Innovative Display and Design

Understanding the High Costs of Exhibiting in the US

The US is the world’s largest economy and presents vast market opportunities to international companies.  The GDP of individual US states are equivalent to that of a single country overseas. Many of America’s state GDP’s rank among the highest in the world’s economies.  This type of buying power makes the US a very lucrative market.

So why is it so expensive to exhibit in the US? It is typically four to five times more expensive than the cost of building the same exhibit in another country. While the economics of every country play a role in costs for services, products and labor, it is other factors such as segmentation of the industry and union labor requirements that drive up the cost of exhibiting in the US. 


Exhibit houses overseas handle the design and fabrication of stands internally. They have their own trucks for transporting exhibits directly to venues. Once on site, the exhibit house constructs their own exhibit versus hiring separate installation and dismantle (I&D) companies — a factor that saves money and often saves time as exhibit houses can install their own booth faster than labor crews.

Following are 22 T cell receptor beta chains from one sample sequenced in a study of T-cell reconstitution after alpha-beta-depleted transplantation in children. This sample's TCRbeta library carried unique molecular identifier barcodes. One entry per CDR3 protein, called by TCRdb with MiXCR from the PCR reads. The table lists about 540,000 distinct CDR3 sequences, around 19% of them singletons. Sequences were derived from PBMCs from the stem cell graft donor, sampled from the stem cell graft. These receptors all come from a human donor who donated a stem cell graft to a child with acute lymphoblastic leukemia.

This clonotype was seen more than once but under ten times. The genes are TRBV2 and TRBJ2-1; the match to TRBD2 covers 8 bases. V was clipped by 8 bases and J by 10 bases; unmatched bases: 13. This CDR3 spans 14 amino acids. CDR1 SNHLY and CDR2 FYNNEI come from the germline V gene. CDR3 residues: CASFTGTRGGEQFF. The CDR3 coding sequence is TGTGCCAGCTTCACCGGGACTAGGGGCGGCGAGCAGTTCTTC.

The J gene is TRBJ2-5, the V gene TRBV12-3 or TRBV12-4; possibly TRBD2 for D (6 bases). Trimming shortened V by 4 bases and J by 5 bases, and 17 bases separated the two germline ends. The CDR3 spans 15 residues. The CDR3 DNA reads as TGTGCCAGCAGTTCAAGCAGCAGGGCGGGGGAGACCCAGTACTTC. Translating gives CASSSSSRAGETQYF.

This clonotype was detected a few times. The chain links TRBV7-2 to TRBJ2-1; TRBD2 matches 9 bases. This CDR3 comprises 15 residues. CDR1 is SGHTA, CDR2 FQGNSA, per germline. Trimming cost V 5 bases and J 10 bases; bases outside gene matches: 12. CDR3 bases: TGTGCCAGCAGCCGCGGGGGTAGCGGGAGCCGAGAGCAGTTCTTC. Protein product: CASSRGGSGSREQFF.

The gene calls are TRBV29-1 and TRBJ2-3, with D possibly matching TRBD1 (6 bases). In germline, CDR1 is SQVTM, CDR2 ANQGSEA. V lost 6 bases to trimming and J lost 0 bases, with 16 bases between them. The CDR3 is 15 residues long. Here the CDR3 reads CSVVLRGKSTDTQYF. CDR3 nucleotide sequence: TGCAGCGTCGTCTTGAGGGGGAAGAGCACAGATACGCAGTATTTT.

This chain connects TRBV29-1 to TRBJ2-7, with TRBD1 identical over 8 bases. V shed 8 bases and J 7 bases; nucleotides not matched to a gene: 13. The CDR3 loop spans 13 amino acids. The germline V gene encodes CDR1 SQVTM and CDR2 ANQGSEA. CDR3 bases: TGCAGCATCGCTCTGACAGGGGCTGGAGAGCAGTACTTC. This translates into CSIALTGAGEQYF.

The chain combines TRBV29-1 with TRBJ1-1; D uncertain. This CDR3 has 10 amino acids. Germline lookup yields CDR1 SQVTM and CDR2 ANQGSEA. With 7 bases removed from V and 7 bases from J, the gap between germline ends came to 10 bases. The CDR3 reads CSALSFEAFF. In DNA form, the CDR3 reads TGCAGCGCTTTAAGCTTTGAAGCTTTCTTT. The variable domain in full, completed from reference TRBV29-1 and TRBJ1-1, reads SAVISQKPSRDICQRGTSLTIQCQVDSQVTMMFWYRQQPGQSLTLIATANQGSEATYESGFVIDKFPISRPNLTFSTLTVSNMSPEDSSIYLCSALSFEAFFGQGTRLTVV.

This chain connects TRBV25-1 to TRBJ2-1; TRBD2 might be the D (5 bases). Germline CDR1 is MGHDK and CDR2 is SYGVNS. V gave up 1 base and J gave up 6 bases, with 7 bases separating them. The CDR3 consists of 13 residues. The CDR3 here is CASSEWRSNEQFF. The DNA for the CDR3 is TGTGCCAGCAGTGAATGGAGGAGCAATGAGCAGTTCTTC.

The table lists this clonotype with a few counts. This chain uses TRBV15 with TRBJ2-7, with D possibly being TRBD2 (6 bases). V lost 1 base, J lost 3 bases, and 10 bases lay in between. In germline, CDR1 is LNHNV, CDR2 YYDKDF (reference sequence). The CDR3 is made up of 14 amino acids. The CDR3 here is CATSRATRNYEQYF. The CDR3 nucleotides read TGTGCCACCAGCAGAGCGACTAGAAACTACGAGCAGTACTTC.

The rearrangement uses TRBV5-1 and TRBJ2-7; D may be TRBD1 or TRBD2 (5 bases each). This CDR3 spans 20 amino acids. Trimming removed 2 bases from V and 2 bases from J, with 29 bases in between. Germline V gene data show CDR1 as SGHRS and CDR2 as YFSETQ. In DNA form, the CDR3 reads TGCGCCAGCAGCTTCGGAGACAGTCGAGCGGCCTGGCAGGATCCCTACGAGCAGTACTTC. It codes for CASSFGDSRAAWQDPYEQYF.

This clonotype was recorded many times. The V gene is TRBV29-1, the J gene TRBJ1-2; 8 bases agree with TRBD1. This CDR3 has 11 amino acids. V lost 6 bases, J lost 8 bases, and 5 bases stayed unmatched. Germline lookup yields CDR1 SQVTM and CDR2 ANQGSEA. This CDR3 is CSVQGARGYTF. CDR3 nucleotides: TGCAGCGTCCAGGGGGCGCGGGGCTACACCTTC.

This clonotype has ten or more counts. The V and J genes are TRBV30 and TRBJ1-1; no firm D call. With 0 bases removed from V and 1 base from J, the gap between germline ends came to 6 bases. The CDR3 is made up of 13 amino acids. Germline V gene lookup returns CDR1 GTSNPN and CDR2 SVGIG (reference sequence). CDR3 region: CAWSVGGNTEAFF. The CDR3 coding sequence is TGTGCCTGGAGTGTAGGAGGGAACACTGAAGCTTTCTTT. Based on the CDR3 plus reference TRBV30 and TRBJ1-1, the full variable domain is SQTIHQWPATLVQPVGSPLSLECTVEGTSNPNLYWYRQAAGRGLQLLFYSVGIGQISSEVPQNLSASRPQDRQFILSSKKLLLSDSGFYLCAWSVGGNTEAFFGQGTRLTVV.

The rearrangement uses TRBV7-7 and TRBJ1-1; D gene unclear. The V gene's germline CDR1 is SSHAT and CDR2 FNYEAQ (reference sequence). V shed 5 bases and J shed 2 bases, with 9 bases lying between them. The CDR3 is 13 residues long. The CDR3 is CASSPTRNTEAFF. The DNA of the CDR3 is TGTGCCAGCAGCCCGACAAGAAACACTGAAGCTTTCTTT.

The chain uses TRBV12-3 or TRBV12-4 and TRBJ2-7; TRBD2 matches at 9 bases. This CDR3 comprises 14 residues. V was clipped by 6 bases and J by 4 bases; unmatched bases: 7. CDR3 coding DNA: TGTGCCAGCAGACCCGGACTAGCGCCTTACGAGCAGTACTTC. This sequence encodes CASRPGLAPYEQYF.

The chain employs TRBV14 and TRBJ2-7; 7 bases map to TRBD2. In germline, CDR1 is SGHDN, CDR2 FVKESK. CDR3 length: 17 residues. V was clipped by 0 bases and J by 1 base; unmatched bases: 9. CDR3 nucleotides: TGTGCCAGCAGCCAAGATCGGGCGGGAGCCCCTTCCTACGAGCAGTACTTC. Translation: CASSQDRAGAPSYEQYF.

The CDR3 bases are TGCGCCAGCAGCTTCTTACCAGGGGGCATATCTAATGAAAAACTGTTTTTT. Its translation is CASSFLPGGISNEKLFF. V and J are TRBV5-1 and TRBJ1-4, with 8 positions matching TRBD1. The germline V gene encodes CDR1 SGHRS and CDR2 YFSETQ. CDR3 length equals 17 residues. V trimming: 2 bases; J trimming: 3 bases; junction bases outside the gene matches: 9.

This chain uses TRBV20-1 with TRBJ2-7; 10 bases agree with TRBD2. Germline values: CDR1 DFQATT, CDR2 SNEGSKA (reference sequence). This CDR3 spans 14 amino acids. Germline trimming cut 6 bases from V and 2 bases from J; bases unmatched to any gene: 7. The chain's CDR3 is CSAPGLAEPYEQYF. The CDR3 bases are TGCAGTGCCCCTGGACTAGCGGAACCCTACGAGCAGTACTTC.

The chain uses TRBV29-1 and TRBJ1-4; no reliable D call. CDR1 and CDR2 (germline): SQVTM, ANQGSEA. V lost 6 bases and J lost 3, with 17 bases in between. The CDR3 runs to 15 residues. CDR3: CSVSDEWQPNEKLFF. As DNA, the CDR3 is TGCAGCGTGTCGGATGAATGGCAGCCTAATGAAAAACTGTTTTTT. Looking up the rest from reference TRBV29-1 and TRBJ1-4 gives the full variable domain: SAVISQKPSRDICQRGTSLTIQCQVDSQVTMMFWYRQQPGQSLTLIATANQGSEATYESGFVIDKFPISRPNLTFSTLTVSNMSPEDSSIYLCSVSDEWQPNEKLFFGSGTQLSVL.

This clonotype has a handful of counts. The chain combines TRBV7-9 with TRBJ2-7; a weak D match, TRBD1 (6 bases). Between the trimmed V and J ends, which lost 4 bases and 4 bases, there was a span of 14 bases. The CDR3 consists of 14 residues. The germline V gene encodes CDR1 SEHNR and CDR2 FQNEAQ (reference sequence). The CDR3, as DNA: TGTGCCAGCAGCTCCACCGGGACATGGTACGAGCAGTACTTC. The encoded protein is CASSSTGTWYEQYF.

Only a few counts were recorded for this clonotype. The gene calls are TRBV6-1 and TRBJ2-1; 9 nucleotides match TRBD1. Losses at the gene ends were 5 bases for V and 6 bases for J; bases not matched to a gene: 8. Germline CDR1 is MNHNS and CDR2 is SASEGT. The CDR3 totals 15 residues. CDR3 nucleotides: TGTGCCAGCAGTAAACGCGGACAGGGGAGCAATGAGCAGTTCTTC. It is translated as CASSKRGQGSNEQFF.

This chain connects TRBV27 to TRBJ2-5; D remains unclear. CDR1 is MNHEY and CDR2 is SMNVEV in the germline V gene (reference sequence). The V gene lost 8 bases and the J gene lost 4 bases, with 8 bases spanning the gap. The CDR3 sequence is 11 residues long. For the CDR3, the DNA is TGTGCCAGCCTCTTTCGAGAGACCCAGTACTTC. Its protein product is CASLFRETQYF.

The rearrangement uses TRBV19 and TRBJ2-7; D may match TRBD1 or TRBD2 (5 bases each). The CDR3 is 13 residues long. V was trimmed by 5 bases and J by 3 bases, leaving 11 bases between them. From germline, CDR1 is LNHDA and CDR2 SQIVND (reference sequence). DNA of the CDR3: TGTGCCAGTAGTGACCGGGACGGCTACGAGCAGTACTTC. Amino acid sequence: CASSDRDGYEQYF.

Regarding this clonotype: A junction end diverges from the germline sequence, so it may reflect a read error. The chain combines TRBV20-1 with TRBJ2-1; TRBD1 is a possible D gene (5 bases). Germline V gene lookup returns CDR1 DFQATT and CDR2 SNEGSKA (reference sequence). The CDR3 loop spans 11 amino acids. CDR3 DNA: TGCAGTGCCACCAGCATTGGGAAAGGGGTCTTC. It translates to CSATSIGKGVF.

In the US, the industry is more segmented.  Exhibit houses hire freight carriers to transport the booth to the show. Sometimes, the booth is partially constructed on the show floor to save installation costs. Upon arrival at the event, it is assembled by a labor crew – either an exhibitor-appointed installation firm or general contractor labor.

As there are multiple players involved, each with costs beyond the design and construction of the booth, the cost of exhibiting in the US is significantly higher than in any other country.


Unlike most other countries, I&D labor in the US often falls under union jurisdiction which adds additional costs to installation. Tight regulations govern union workers’ actions. For example, union rules stipulate total daily hours laborers can work, standard rates charged, when overtime rates apply, and when four-hour minimums apply (even if workers only spend an hour in your booth). Furthermore, labor unions often maintain exclusive control over certain types of work in various venues such as drayage, cleaning, rigging, decorating, running electrical wiring, etc. As such, this exclusive control drives up costs due to a lack of competition and alternative choices.

Working with an experienced exhibit house can help you control costs as we are most familiar with the nuances of the US market.

To make the most of your strategy and your international program, please contact Tammy Moyher, International Program Specialist at or phone 203.335.0633  x145.